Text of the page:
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Cauchy.riemann integral theorem or formula

  1. Jun 2, 2014 #1
    Hello.
    How do I start this question? Do I use Cauchy.riemann integral theorem? or Cauchy.riemann integral formula?
     

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  3. Jun 2, 2014 #2

    lurflurf

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    There are many ways to find the integrals. The key point is if 0 is inside the given circles of outside.
    What is the value in each case (0 is inside and 0 is outside)?
    For C1 and C2 is 0 inside or outside?
     
  4. Jun 2, 2014 #3
    The first one : 0 is outside the circle while the second one is inside. Am I right? Why do we have to know this?
     
  5. Jun 2, 2014 #4

    lurflurf

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    ^You do not have to know, but it helps. Do the integral for any circle centered at the origin. What is the value? That will be the same value as any closed contour that has 0 inside it.

    1/z has a pole at z=0

    Integrating around it will not be zero.

    I am not sure how far into your class you are. That might be a new fact.
     
  6. Jun 2, 2014 #5
    Yes, I have learned that 1/z has a pole at z=0 but I am not sure what it means. Do you have a diagram so I can see it?
     
  7. Jun 3, 2014 #6
    So, the for no.1, 1/z has a pole at z=0 because the circle is outside of 0? What about the second one? 0 is inside the circle, does that mean the pole is not at z=0?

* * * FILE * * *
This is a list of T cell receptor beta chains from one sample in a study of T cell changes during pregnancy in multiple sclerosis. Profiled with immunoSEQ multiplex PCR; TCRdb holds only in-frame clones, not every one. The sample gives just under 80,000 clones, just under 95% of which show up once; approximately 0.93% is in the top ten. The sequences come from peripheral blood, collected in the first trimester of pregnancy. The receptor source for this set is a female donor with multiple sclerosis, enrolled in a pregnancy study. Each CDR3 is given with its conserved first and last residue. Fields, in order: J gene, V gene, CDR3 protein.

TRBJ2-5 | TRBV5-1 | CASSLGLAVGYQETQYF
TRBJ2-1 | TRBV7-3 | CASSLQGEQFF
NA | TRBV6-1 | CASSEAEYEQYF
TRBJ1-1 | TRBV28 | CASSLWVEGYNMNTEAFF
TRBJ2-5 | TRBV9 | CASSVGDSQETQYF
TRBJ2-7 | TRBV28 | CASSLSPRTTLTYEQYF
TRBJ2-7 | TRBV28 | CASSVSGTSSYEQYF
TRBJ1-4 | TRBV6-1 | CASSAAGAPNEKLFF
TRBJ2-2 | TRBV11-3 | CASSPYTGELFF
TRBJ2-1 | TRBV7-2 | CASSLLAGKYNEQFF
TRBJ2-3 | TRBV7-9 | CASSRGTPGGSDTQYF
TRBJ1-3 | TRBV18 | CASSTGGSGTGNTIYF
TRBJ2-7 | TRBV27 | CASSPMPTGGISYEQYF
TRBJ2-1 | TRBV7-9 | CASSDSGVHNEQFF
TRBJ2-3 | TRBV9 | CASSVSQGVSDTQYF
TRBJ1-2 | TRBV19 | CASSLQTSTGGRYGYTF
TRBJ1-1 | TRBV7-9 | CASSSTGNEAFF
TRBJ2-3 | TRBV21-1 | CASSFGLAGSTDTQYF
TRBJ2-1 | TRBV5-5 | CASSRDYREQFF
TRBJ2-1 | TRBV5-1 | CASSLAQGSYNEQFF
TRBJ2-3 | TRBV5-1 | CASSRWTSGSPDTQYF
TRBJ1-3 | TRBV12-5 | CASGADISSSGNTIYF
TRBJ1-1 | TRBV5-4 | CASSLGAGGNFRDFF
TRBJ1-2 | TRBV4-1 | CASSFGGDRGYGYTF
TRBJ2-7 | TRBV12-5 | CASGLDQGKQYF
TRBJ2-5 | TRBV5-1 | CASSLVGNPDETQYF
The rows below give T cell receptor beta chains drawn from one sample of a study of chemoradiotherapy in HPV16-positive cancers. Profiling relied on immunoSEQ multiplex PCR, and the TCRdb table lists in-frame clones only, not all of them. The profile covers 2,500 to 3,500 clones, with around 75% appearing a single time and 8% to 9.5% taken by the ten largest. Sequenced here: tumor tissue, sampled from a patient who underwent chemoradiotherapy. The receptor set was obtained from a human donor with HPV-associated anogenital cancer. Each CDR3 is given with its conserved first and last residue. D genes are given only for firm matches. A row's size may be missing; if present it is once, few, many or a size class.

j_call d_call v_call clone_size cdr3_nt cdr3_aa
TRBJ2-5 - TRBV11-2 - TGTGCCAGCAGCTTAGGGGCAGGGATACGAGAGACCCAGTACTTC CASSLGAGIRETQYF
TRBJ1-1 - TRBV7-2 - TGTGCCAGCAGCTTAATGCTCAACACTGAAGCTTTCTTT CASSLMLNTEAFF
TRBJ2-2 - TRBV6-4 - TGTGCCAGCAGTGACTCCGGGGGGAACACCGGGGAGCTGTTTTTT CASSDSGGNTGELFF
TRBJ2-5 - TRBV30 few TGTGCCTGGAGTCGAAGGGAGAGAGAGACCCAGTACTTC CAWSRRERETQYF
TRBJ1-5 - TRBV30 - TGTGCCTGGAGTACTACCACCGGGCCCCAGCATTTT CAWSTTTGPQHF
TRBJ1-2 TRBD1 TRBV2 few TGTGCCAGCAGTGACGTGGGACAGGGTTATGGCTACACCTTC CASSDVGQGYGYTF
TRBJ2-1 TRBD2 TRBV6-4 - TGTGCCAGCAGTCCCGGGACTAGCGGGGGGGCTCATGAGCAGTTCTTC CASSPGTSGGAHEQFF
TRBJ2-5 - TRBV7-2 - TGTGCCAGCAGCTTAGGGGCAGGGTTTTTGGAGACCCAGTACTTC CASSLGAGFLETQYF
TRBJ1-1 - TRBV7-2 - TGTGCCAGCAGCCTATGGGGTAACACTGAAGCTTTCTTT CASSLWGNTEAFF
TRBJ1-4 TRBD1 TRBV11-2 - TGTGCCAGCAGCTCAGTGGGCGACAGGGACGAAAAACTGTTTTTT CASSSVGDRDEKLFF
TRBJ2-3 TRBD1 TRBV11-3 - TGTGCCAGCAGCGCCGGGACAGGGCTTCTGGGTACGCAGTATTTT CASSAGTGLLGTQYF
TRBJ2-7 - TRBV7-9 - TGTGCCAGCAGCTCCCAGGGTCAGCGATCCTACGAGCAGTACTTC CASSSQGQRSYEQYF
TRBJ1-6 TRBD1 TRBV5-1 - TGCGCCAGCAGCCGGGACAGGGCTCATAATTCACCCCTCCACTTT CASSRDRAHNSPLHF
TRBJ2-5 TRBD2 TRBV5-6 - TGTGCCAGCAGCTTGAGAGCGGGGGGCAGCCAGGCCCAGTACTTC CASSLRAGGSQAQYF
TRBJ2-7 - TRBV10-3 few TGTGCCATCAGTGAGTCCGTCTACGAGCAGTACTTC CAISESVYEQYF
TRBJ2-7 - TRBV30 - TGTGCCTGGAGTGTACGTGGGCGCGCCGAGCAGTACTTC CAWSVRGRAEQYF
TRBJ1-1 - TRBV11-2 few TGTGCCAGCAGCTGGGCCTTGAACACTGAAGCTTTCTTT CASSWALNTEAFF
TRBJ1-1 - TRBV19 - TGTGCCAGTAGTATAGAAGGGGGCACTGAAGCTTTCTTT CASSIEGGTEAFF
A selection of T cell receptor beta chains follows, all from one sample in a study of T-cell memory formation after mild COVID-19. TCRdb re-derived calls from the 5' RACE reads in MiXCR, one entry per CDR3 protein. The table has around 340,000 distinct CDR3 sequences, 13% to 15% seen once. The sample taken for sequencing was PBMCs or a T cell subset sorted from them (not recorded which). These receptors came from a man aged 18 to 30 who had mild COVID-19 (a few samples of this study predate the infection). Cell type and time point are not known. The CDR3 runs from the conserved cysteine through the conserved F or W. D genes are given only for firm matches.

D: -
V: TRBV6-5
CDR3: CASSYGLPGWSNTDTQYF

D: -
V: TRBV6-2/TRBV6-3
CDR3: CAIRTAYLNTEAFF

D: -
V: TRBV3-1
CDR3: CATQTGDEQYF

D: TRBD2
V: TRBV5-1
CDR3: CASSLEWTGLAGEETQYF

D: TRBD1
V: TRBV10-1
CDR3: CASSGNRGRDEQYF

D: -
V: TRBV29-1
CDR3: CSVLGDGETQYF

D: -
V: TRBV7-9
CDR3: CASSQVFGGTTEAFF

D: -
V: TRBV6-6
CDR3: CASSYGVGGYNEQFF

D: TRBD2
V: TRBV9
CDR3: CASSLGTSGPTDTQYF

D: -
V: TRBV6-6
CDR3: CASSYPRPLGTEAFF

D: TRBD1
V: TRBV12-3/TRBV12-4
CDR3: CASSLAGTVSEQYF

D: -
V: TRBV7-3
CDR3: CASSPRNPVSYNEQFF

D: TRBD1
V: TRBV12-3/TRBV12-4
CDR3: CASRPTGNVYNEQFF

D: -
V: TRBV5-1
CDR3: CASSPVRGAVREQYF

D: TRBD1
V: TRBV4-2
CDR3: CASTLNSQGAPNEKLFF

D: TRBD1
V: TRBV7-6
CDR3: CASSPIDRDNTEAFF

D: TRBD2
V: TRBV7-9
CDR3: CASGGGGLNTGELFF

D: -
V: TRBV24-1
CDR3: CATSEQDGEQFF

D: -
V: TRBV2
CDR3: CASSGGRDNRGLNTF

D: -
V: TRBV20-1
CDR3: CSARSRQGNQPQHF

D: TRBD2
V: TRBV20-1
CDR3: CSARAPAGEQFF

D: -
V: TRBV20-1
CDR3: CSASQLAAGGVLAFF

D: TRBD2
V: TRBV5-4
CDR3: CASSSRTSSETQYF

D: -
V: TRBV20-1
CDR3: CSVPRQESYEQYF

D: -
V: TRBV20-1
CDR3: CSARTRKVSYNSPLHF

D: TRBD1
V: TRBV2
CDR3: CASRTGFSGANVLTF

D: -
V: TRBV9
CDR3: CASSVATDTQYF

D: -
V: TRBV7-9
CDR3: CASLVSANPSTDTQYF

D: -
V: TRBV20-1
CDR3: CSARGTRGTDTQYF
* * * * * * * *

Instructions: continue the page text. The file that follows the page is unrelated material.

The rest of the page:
Last edited: Jun 3, 2014
  8. Jun 3, 2014 #7
    Ok, I just re-read again about Cauchy's integral theorem and this is what I got. I hope I have understood it right. Please check my solution for each question.
     

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  9. Jun 3, 2014 #8

    lurflurf

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    ^That looks good. For (ii) you should mention that you have changed the path without crossing z=0.

    The pole (for 1/z) is always at z=0. The important thing is to know if z=0 is inside the circle or not. As you have said it is not for (i) and it is for (ii). Again I do not know what theorems and methods you have covered so far. You can calculate the two integrals by parametrization for example. The integration path can be moved without changing the value of the integral so long as the path does not cross any points where the function is not differentiable such as z=0 for 1/z. Thus the integral around a circle will have one value if z=0 is inside the circle and another value if z=0 is outside the circle.
     
  10. Jun 3, 2014 #9
    How have I changed the integral path? You mean because I integrate it from 0 to 2pi?
     
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